Meal
EU
Mea
l
# Samples 14 2 2 8 5 9 17 8
Moisture 11.0 11.7 11.8 11.6 11.9 9.8 11.6 10.89
Protein 48.6 45.4 46.8 44.8 48.9 46.9 47.0 47.79
Fat 1.4 1.8 2.3 1.7 1.6 1.6 1.0 1.40
Fiber 3.7 5.4 3.5 5.9 3.8 5.9 6.1 3.89
KOH Solubility 84.1 85.5 74.9 76.8 79.0 80.6 81.0 82.32
Lysine 3.04 2.91 2.86 2.85 2.95 2.82 2.92 2.88
Methionine 0.69 0.65 0.64 0.61 0.67 0.61 0.64 0.67
Threonine 1.85 1.75 1.81 1.73 1.86 1.76 1.81 1.81
Cystine 0.75 0.72 0.72 0.66 0.76 0.68 0.68 0.75
Tryptophan 0.70 0.66 0.64 0.63 0.70 0.67 0.66 0.69
Taurine 0.05 0.07 0.06 0.05 0.04 0.04 0.05 0.03
Hydroproline 0.05 0.05 0.07 0.08 0.07 0.10 0.09 0.06
Aspartic Acid 5.36 5.07 5.19 4.97 5.48 5.15 5.33 5.26
Serine 2.14 1.96 2.25 2.04 2.33 2.12 2.24 2.13
Glutamine 8.70 8.19 8.53 8.01 9.02 8.43 8.72 8.72
Proline 2.32 2.18 2.29 2.12 2.43 2.27 2.29 2.36
Lanthionine 0.01 0.03 0.00 0.00 0.00 0.00 0.00 0.00
Glycine 1.98 1.92 1.91 1.88 1.98 1.89 1.95 1.92
Alanine 2.07 1.99 2.01 1.93 2.08 1.97 2.03 2.02
Valine 2.29 2.21 2.25 2.19 2.23 2.16 2.24 2.21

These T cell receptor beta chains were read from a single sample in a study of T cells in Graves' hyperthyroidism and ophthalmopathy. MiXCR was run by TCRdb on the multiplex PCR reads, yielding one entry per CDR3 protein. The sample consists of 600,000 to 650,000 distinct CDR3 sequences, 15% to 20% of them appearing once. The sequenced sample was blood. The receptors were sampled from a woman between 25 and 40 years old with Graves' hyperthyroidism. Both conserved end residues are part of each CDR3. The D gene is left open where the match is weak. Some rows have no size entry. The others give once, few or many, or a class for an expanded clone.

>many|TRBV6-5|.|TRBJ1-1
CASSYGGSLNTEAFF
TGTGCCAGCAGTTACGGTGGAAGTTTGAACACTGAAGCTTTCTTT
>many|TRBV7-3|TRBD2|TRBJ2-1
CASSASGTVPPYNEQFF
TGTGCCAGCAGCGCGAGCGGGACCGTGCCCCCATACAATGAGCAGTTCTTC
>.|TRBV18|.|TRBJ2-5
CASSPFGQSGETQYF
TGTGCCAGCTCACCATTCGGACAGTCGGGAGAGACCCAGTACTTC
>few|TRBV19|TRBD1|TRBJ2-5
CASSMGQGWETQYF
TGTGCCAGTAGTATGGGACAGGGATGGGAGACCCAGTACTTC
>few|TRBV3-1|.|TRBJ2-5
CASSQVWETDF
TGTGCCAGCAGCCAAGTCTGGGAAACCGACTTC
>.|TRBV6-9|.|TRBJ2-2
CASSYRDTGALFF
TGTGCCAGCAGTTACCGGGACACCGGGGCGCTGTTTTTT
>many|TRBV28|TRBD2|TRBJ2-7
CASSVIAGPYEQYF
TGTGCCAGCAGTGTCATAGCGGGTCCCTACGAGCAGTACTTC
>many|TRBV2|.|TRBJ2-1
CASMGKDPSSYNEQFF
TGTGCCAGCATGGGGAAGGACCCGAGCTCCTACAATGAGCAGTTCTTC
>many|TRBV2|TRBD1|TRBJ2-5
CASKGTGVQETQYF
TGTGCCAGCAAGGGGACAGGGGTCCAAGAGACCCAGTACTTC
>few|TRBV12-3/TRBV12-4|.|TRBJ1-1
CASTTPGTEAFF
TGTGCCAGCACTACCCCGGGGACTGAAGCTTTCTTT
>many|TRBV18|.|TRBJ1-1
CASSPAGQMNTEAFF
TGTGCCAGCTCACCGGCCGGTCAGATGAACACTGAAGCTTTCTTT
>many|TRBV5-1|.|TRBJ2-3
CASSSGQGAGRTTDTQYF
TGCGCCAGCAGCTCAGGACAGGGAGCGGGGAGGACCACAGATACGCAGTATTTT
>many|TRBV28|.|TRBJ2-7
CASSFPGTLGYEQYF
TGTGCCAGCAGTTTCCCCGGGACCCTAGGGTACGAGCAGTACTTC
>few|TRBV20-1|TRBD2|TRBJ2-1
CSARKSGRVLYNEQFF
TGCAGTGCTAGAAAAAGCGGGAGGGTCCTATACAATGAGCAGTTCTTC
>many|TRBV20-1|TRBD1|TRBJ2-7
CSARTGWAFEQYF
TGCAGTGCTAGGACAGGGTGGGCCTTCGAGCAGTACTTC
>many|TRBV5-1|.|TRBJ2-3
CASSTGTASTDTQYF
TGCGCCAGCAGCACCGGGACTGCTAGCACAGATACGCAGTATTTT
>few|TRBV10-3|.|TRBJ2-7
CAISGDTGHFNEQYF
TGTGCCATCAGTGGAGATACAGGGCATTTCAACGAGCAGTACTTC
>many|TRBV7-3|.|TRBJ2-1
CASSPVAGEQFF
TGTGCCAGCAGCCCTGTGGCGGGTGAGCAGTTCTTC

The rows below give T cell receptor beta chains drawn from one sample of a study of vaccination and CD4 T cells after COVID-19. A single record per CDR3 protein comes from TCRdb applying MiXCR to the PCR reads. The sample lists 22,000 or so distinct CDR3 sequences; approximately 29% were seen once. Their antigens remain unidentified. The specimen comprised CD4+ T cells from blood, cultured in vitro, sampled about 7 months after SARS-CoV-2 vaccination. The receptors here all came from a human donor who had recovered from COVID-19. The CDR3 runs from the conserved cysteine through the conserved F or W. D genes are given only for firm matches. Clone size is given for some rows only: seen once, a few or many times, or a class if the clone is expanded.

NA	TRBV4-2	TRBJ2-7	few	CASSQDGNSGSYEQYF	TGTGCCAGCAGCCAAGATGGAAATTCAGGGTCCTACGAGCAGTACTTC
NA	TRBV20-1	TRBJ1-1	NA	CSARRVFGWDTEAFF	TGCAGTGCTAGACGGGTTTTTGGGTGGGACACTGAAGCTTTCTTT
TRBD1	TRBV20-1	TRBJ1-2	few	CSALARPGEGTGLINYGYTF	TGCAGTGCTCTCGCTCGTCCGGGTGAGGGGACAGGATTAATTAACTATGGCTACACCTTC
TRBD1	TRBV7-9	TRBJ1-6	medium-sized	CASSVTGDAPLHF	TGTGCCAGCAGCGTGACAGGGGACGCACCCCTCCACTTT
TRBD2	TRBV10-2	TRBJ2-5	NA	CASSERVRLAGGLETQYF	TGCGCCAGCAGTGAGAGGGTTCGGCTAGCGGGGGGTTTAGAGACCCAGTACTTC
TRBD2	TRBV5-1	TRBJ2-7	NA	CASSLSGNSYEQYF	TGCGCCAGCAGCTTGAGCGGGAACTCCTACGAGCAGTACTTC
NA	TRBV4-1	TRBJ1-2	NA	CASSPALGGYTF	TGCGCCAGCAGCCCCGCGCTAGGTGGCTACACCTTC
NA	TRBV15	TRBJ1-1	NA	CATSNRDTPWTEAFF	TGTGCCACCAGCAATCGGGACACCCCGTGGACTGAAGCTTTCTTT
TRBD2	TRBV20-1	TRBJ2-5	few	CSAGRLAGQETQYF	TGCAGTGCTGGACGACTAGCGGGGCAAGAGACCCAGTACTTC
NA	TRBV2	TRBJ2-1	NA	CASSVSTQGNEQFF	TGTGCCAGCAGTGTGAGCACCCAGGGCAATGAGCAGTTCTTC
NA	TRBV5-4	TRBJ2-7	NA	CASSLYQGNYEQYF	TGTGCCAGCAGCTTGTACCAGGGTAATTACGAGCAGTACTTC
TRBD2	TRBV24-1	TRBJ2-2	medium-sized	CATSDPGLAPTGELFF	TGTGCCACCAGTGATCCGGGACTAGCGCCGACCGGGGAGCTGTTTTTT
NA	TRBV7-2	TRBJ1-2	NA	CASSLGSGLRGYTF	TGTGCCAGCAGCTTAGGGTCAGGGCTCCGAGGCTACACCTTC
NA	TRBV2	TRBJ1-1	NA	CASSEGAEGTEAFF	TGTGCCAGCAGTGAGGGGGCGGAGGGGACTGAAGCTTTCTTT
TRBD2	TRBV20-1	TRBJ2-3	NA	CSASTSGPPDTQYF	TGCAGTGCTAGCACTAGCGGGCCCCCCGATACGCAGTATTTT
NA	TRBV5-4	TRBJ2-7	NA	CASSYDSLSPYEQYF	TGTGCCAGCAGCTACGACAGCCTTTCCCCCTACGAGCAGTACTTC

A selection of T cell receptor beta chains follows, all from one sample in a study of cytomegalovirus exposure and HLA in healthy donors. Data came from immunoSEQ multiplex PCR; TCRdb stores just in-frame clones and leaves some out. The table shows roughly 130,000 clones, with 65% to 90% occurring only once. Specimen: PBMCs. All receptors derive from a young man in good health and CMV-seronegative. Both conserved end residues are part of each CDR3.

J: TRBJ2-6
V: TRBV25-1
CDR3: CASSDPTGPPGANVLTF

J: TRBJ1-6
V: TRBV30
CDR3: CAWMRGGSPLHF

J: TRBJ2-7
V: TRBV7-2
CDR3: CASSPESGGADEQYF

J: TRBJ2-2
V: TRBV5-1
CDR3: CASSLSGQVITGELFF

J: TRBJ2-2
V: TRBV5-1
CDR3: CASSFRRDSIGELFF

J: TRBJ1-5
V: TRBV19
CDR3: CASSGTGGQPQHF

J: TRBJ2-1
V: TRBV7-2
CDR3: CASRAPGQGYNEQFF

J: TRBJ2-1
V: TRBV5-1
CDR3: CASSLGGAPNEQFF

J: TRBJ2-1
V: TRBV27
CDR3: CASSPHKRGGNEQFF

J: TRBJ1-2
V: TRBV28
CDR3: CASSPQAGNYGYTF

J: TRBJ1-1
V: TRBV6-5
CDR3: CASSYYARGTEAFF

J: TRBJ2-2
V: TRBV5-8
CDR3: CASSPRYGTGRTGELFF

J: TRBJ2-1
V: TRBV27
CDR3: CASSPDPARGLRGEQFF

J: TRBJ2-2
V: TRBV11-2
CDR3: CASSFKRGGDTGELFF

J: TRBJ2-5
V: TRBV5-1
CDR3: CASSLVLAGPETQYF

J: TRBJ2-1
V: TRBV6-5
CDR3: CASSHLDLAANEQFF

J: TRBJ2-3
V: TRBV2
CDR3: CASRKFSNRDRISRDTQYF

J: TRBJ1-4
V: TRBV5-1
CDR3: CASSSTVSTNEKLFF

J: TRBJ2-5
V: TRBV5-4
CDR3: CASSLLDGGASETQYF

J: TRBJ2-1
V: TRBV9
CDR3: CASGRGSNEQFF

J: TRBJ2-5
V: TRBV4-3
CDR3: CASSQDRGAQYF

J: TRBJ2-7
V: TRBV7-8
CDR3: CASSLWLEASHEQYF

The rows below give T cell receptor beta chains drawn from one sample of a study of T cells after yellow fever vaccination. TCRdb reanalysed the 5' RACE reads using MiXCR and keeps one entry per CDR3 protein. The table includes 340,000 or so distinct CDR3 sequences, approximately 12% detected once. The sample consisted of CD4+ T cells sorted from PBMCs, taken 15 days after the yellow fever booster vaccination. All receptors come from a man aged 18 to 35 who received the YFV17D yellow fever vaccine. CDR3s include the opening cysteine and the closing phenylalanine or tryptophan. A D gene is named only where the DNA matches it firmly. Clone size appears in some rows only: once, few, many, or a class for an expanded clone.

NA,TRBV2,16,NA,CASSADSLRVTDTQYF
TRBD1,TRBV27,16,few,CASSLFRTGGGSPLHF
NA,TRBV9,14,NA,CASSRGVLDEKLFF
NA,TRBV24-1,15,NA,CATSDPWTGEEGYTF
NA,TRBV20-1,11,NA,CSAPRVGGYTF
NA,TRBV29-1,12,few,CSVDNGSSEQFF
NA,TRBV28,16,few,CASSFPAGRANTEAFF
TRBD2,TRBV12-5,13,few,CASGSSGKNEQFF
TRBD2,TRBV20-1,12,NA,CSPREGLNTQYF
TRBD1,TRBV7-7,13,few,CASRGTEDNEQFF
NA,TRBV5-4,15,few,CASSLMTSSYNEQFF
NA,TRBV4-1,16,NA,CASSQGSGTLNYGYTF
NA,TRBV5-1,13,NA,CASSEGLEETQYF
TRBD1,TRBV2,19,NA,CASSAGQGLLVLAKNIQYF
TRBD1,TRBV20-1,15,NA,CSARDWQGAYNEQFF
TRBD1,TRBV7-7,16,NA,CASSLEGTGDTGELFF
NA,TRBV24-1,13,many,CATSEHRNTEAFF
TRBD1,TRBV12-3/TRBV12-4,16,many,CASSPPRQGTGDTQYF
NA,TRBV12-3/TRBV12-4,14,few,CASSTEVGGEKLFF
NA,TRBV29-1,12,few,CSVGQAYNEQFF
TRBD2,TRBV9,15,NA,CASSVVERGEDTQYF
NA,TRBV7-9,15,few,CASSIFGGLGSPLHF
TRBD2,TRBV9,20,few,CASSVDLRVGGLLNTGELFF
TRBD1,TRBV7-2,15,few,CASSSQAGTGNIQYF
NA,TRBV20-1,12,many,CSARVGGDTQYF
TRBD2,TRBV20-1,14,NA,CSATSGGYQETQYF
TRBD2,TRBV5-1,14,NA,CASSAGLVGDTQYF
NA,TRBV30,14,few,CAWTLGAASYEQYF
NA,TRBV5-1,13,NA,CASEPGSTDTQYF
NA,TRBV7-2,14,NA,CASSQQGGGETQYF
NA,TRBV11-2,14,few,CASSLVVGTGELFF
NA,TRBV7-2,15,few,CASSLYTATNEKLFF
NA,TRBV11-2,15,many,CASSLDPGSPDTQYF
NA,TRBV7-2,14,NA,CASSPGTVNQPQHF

Isoleucine 2.12 2.02 2.05 1.98 2.09 2.02 2.09 2.04
Leucine 3.70 3.51 3.62 3.47 3.74 3.56 3.66 3.60
Tyrosine 1.71 1.63 1.62 1.61 1.70 1.65 1.68 1.68
Phenylalanine 2.45 2.33 2.37 2.30 2.49 2.37 2.41 2.39
Hydroxylysine 0.02 0.02 0.00 0.02 0.01 0.01 0.01 0.01
Histidine 1.29 1.23 1.23 1.22 1.27 1.22 1.25 1.25
Ornithine 0.03 0.04 0.04 0.05 0.04 0.03 0.04 0.03
Arginine 3.51 3.33 3.43 3.29 3.58 3.40 3.41 3.46
Total Amino Acids 46.83 44.47 45.59 43.69 47.49 44.93 46.20 45.76

The only factor utilized to classify a soybean meal as low-pro (non-dehulled) or high-pro (dehulled) was the crude fiber content of the meal. If the average crude fiber content of a sample was 4% or lower it was classified as high-pro meal while samples over 4% were classified as low-pro meal. This is an arbitrary dividing line. However, it is generally recognized that any dehulled soybean meal should have a fiber content of less than 4%.